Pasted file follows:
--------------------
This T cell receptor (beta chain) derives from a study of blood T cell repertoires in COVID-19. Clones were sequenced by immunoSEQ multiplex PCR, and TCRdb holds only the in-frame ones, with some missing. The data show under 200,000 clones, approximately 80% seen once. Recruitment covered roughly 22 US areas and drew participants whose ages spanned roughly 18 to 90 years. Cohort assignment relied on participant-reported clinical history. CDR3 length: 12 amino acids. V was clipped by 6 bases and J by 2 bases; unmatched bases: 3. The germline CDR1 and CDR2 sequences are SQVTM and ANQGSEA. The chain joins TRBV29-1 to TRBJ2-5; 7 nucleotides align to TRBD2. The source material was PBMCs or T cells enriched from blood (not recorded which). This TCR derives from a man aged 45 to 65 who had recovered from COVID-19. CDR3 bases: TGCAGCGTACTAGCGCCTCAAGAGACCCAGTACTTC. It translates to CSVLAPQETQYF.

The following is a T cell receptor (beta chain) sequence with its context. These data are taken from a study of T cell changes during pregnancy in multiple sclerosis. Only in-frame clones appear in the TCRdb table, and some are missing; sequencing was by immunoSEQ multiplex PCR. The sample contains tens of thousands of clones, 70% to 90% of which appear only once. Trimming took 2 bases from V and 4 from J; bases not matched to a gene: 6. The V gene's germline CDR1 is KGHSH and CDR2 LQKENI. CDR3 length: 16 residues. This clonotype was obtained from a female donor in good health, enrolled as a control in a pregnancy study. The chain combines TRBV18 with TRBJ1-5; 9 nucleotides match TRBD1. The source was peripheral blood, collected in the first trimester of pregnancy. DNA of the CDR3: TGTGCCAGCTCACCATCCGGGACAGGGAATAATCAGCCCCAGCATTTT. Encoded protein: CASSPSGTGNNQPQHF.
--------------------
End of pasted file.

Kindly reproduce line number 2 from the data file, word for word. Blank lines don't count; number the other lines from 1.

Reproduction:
The following is a T cell receptor (beta chain) sequence with its context. These data are taken from a study of T cell changes during pregnancy in multiple sclerosis. Only in-frame clones appear in the TCRdb table, and some are missing; sequencing was by immunoSEQ multiplex PCR. The sample contains tens of thousands of clones, 70% to 90% of which appear only once. Trimming took 2 bases from V and 4 from J; bases not matched to a gene: 6. The V gene's germline CDR1 is KGHSH and CDR2 LQKENI. CDR3 length: 16 residues. This clonotype was obtained from a female donor in good health, enrolled as a control in a pregnancy study. The chain combines TRBV18 with TRBJ1-5; 9 nucleotides match TRBD1. The source was peripheral blood, collected in the first trimester of pregnancy. DNA of the CDR3: TGTGCCAGCTCACCATCCGGGACAGGGAATAATCAGCCCCAGCATTTT. Encoded protein: CASSPSGTGNNQPQHF.